Stand-in Martin Fischer earned visiting Austria a place in next year's Davis Cup by BNP Paribas World Group after securing the decisive rubber against Israel in Tel Aviv on Sunday, beating a tiring Harel Levy 26 63 60 62.
The Austrians go into the hat for the draw for next year's World Group in Brussels on September 22 while Israel are relegated to zonal competition.
Levy got off to a bright start and broke Fischer twice in the opening set as he looked to be cruising but it was a false high for the home crowd because once Fischer found his range, he pushed Levy out wide and killed off the points with unreachable baseline shots, particularly on his forehand.
As the match progressed it grew ever more one-sided in favour of Fischer with Levy unable to find any penetration against the Austrian, whose ability improved as the match progressed.
In Sunday's opening reverse singles rubber Jurgen Melzer pulled Austria level to 2-2 by beating Dudi Sela in straight sets, 64 60 63.
Memorable debut for Fischer
An elated Fischer said he could not believe his good fortune in his debut in the competition. "I knew it was going to be tough, this was my first game in the Davis Cup, I knew I was good enough to beat Harel, I just played my game and even though the crowd was very loud I made myself think that they were screaming for me," Fischer said.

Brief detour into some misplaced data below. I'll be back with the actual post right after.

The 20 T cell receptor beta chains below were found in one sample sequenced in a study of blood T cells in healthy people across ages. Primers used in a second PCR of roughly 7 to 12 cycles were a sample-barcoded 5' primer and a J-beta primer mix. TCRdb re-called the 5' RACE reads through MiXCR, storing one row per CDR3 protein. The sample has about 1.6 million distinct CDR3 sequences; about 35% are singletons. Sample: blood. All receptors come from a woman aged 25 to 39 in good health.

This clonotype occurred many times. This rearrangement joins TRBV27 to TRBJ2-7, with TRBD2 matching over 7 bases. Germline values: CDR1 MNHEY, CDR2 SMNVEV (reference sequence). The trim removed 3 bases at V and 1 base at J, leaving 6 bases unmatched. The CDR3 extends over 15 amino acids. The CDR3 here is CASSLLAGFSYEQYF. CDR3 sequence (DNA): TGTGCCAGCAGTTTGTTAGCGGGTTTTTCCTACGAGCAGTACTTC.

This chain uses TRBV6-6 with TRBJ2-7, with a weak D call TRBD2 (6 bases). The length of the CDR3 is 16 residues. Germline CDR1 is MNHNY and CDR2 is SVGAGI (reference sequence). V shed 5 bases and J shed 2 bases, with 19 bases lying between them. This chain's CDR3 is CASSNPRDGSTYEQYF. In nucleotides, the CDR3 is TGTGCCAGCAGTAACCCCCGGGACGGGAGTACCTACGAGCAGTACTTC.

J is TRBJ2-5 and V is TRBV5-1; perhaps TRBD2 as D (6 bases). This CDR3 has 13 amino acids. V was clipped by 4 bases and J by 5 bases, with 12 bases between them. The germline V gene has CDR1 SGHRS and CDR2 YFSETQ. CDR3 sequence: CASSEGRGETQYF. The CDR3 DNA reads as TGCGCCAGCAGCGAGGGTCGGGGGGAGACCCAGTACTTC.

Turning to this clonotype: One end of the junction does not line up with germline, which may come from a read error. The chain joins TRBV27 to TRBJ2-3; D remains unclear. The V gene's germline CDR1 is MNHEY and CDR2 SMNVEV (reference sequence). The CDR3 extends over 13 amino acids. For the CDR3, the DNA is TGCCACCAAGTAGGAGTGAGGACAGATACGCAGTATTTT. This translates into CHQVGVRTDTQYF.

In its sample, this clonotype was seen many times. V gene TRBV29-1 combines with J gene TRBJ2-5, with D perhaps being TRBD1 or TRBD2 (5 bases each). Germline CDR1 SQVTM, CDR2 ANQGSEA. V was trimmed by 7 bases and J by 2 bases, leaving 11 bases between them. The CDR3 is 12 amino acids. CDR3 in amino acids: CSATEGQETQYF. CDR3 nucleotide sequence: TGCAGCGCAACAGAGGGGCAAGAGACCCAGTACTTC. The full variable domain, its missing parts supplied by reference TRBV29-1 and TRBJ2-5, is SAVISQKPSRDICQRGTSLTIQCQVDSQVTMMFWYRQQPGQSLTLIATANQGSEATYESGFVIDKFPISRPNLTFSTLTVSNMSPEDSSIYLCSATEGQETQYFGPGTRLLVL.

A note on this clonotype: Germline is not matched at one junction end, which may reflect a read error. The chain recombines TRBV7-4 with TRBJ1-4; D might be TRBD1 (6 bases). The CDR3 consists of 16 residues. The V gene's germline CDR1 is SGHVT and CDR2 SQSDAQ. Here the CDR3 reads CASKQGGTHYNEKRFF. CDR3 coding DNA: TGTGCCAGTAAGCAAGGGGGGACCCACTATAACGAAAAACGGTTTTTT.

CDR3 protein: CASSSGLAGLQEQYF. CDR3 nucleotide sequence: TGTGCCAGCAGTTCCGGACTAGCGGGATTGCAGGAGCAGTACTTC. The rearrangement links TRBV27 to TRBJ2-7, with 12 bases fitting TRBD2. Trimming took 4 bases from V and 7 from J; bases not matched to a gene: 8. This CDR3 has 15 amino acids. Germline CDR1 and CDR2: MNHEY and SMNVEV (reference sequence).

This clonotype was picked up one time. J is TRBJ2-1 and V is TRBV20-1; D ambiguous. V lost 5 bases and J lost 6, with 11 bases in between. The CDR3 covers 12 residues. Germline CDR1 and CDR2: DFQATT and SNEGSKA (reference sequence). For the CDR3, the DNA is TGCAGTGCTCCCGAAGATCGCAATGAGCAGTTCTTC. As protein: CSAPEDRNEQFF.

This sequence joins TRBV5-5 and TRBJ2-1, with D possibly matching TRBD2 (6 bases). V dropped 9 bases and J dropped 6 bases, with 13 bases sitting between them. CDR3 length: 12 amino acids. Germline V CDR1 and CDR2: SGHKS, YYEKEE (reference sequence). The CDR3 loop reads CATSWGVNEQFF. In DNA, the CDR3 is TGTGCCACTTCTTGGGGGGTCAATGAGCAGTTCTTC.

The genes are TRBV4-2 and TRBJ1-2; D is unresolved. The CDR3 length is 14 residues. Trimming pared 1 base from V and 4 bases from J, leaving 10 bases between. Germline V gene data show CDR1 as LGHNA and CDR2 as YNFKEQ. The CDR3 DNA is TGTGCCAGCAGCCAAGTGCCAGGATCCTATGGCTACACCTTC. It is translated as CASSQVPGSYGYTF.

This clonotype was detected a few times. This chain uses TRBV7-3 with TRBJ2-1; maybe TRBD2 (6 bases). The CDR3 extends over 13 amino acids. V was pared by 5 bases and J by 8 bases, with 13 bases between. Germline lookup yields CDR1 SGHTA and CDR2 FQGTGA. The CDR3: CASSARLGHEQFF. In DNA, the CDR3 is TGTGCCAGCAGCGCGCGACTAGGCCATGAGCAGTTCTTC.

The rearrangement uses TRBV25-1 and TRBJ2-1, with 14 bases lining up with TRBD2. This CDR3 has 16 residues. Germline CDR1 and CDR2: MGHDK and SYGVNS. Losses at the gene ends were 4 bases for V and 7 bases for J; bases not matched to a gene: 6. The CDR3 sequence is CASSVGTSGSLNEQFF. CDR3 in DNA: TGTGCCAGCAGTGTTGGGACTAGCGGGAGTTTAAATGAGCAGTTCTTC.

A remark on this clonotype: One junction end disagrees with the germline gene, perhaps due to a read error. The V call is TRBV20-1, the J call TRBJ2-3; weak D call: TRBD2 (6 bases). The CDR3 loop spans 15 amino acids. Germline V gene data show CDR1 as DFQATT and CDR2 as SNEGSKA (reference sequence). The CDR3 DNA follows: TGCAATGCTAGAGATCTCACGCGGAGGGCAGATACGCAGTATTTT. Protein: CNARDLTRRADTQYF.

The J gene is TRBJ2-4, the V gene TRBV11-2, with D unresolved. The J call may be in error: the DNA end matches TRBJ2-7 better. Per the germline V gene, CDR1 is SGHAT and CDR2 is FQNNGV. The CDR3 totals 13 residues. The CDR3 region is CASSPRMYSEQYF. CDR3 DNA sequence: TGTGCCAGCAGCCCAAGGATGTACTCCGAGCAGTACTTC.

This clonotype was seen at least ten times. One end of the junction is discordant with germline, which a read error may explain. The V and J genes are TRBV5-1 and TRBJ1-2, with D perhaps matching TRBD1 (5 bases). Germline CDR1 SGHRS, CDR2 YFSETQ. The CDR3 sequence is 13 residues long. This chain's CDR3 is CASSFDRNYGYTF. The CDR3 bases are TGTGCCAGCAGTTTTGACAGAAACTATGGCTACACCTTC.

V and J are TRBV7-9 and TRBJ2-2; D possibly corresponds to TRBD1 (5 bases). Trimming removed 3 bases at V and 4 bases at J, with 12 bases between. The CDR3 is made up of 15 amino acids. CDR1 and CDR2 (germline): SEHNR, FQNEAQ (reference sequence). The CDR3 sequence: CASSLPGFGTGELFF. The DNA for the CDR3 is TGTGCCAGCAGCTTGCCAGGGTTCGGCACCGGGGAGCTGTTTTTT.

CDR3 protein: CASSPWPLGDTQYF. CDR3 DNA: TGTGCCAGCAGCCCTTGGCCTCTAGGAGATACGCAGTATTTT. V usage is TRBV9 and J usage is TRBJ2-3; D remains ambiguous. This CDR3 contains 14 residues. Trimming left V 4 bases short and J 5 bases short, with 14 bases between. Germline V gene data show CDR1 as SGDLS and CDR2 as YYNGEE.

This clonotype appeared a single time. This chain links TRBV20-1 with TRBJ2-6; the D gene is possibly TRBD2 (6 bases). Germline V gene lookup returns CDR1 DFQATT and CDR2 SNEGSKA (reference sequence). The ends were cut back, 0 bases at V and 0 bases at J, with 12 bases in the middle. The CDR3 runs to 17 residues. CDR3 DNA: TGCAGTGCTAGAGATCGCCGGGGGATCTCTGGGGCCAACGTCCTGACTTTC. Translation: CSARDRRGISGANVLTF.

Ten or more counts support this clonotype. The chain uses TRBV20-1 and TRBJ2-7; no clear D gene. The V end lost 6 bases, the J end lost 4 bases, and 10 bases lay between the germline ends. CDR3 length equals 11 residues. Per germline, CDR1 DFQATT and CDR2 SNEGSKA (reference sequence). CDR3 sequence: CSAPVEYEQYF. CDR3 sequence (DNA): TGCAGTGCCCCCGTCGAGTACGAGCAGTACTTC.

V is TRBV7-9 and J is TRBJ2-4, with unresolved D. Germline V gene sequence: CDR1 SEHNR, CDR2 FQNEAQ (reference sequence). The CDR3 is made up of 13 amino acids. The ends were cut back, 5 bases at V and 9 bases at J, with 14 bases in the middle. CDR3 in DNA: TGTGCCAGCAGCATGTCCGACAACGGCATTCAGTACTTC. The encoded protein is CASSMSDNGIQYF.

Levy was magnanimous in defeat and gave credit to his opponent. "Fischer played amazingly, he was fantastic in his first Davis Cup rubber, Austria are worthy of being in the World Group," he said, adding that he would not be able to sleep at night, going through and analysing each point and where he went wrong.
The Sela-Melzer match began with a very close, high-quality set with some thrilling baseline hitting as both players went for winners and successfully punished anything short. Each player held serve until the ninth game when Melzer's superior abilities - at No. 13 in the world compared to Sela's 85 - earned him the break.
Melzer too good for Sela
It was a case of the Austrian being able to step up the tempo just enough to eke out the odd point which made the difference. Not even a momentary disturbance in a court invasion by two animal rights protesters upset the rhythm of the match as both players applied themselves to the task at hand.
But once Melzer secured the set it was all over for Sela who capitulated tamely, going down without winning a game in the second set which marked a total of eight successive games lost. It also quelled the boisterous crowd as they realised that their adoration of Sela could not make up for the difference in ability between the players.
There was only a little more resistance in the third set from the Israeli No. 1 but he still appeared unable to find any more power or consistency with which to dent his Austrian opponent's defences.
"It was very important for me to win that first set, he had a lot of break chances but somehow I got my head out of there and then breaking early and giving him the bagel in the second set it gave me much more confidence," Melzer said.